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LEED Silver Coming to City Buildings in January

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[Architect Frank Gehry's Frances Howard Goldwyn Library in Hollywood via]

The Los Angeles City Council decided this May that all new city buildings over 7,500 square feet would have to meet LEED Silver standards, but now it looks like those building will need a little more time. The council voted yesterday to push implementation from July 1 (that would be two weeks ago) to January 1, 2010. City-funded public works projects have been required to meet LEED Certified standards (a step below Silver) since 2002.

LEED certification at any level (there are four: Certified, Silver, Gold, and Platinum) is going to cost the city some cheddar, so is it worth it? In a recent LA Weekly article, Patrick Range McDonald writes about the weaknesses of Los Angeles's environmentalists "who must increasingly deal with the fact that labor unions, big businesses and politicians are embracing a green economy to solve their own financial and political woes." He calls LEED building, like many environmental policies backed by those groups, "green-washing," and says, "Lost in the push for LEED certification has been the pressing question of whether the environmental benefits of these buildings outweigh the negatives. Do these big structures cause more emissions by attracting increased traffic and encouraging congested streets filled with idling cars, for example, than they claim to reduce?" LEED ratings tend to focus on specific building features, and on construction rather than long-term considerations. LEED won't, for instance, penalize anyone for building a school next to a freeway, but it will require minimizing pollution associated with the construction of that school.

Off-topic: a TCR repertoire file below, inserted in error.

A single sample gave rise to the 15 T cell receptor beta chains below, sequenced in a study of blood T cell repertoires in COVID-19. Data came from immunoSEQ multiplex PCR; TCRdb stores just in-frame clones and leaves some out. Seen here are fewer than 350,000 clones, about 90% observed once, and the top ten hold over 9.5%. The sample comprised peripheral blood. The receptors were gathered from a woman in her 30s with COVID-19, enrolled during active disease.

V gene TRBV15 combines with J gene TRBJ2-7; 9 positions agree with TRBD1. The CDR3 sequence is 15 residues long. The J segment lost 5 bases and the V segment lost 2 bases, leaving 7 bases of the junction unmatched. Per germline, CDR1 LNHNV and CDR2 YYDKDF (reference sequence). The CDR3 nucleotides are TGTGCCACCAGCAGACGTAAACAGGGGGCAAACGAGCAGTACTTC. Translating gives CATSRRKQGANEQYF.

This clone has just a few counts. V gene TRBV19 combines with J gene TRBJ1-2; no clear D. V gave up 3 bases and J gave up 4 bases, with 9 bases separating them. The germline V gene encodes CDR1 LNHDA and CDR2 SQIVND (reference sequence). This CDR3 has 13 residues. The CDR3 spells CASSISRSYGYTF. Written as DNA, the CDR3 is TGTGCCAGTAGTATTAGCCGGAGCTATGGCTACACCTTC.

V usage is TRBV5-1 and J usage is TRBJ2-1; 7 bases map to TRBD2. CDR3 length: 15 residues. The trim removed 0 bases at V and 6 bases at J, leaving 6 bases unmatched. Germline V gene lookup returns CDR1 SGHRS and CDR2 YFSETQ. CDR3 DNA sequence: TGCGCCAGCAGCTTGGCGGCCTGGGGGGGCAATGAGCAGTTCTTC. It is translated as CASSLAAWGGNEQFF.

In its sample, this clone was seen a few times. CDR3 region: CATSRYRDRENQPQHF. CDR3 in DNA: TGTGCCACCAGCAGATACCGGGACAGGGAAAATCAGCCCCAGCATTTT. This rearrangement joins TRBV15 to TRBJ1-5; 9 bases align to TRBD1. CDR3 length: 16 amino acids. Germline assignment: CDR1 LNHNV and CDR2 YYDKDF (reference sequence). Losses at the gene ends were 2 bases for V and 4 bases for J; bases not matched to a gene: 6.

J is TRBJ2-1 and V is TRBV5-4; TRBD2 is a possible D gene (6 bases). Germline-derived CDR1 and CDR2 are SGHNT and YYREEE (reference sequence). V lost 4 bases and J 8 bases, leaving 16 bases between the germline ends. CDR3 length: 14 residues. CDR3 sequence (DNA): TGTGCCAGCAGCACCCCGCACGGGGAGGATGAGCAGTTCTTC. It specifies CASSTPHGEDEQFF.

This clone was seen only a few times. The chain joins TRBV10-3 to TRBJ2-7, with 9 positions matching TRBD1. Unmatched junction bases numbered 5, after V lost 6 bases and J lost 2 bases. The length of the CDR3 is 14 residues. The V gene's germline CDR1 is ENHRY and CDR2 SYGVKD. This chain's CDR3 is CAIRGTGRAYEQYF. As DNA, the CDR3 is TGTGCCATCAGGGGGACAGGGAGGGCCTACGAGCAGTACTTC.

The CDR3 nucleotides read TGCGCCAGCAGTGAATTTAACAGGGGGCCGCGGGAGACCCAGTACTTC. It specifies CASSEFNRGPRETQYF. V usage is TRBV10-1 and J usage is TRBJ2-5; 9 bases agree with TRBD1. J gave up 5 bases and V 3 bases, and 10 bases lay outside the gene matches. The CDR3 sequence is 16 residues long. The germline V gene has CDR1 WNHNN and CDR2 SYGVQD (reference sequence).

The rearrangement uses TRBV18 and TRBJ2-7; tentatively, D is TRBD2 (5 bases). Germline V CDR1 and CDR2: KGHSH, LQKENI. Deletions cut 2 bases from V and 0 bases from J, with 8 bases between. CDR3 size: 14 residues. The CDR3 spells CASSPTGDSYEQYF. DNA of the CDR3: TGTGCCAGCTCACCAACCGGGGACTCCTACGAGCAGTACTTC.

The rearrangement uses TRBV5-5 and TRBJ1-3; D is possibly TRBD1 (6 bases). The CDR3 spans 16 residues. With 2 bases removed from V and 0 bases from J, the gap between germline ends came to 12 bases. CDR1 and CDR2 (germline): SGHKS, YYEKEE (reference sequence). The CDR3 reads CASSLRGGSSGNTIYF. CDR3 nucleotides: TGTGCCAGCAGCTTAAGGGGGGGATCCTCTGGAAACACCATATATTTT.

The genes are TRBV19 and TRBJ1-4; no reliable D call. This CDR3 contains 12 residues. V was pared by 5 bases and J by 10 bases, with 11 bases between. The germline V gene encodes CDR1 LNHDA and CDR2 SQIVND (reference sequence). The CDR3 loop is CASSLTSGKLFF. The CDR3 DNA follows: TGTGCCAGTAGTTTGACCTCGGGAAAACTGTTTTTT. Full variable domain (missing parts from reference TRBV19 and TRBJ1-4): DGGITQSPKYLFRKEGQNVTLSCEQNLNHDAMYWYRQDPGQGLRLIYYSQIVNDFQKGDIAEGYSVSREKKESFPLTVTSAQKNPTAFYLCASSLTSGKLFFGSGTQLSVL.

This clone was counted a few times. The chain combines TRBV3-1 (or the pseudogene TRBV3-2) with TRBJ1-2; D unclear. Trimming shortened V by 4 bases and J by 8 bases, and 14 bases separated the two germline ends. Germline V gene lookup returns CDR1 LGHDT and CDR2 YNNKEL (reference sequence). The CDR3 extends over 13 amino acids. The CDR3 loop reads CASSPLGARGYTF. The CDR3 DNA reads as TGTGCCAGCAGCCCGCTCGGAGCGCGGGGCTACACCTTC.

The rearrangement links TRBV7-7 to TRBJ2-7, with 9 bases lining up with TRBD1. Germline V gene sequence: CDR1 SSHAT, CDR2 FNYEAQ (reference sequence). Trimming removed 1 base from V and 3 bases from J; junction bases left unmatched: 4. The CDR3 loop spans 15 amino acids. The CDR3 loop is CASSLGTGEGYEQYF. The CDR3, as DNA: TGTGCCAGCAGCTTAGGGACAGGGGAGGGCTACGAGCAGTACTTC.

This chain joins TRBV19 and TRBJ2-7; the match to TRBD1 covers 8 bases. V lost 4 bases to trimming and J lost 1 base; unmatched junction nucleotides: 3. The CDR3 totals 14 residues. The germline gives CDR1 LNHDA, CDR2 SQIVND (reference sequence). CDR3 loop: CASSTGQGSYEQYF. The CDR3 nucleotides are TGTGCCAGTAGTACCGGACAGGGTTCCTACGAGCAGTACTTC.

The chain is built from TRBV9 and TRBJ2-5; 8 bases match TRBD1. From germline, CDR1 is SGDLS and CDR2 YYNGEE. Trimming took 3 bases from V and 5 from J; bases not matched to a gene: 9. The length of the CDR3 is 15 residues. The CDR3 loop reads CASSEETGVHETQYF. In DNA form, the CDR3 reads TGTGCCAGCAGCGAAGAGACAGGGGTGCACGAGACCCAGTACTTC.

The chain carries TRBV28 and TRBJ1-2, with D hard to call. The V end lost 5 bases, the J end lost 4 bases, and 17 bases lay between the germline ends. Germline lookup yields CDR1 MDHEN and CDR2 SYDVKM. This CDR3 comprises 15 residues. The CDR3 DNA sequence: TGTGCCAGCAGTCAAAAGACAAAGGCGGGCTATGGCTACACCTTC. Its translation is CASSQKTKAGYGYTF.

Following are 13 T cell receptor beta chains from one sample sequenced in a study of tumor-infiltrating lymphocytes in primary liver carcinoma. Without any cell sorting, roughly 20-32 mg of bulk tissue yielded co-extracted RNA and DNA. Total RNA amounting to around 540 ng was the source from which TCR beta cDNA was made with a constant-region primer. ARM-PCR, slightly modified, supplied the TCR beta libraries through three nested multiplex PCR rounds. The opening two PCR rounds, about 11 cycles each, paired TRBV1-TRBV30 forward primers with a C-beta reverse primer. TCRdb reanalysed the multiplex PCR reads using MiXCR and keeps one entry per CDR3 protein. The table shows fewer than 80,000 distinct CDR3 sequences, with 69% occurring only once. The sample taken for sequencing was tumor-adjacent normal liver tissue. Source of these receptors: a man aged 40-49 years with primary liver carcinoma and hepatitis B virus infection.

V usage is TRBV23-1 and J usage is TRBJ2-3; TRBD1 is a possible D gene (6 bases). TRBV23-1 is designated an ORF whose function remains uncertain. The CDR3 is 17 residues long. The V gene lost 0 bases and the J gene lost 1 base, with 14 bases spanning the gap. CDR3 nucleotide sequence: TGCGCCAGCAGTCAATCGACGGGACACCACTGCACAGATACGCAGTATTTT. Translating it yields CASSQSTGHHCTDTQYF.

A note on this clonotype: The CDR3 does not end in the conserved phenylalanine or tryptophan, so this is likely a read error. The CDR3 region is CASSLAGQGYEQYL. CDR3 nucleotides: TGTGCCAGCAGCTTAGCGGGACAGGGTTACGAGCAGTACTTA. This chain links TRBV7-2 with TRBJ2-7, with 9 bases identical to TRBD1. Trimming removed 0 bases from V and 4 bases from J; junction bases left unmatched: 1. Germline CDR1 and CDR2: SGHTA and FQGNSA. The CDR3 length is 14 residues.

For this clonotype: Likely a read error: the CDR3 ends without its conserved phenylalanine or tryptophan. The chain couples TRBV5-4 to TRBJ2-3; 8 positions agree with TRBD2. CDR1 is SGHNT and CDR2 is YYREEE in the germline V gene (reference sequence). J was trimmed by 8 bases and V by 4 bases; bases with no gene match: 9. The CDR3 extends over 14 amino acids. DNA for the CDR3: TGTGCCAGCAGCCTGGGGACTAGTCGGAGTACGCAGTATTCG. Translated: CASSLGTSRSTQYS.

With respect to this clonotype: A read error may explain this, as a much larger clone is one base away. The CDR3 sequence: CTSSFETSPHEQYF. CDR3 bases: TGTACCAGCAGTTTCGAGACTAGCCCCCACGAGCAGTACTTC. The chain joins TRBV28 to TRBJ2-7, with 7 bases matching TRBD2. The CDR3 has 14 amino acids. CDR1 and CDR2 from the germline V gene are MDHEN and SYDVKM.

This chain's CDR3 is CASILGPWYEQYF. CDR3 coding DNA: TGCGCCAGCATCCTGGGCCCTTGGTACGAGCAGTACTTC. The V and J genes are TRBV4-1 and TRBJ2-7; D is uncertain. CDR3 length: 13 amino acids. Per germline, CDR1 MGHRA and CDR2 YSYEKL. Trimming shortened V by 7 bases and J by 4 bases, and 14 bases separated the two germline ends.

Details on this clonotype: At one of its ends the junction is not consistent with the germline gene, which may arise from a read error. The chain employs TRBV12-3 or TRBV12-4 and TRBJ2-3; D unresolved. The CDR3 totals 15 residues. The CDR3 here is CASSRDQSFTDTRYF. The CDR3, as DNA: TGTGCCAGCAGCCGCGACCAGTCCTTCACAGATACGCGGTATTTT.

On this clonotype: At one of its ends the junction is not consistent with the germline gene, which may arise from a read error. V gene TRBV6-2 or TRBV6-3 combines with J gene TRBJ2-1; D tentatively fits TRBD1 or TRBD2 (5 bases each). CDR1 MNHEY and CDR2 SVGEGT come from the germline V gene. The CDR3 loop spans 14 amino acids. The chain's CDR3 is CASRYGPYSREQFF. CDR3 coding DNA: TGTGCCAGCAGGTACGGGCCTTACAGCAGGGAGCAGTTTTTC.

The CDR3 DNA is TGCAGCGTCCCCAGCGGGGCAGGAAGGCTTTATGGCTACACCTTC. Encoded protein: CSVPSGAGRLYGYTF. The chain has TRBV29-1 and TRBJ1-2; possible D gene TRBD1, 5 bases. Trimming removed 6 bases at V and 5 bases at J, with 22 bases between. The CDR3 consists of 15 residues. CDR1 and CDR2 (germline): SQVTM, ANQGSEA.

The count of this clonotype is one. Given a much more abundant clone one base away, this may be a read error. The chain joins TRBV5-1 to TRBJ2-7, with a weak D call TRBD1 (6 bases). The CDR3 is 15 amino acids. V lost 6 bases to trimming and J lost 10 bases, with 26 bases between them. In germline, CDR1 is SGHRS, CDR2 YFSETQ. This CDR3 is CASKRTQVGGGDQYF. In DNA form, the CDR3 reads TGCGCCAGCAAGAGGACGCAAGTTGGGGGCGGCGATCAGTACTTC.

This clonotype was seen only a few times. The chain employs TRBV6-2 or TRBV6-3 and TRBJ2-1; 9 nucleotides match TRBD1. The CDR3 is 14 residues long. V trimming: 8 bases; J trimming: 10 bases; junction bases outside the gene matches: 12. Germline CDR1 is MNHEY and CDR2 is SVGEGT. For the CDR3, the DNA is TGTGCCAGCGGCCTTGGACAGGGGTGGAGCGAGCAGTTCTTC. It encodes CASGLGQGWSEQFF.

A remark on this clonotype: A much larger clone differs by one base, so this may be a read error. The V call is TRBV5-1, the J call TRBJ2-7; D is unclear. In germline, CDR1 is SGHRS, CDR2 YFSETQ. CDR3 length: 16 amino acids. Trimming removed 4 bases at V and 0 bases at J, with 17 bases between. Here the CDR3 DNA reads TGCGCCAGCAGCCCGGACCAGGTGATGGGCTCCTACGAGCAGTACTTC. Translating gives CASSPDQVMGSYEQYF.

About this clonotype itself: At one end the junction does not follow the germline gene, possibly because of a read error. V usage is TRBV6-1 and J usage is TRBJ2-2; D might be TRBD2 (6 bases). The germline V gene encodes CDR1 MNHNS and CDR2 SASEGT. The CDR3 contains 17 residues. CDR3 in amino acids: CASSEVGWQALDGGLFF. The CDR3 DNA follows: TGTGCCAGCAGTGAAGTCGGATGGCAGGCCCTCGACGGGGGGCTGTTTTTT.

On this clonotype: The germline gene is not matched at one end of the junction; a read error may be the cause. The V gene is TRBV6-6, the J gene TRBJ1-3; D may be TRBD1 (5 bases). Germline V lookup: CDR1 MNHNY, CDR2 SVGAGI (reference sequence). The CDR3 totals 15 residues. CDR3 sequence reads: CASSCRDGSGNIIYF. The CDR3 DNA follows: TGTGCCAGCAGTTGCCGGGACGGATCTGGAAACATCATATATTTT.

We're not going to stop building libraries and fire stations, so there's nothing wrong with trying to make the construction as environmentally sound as possible, but if it's costing us money, we should also get some real, long-term benefits out of it--for our health and the health of the city.
· Thom Mayne Calls Bullshit on LEED [Curbed SF]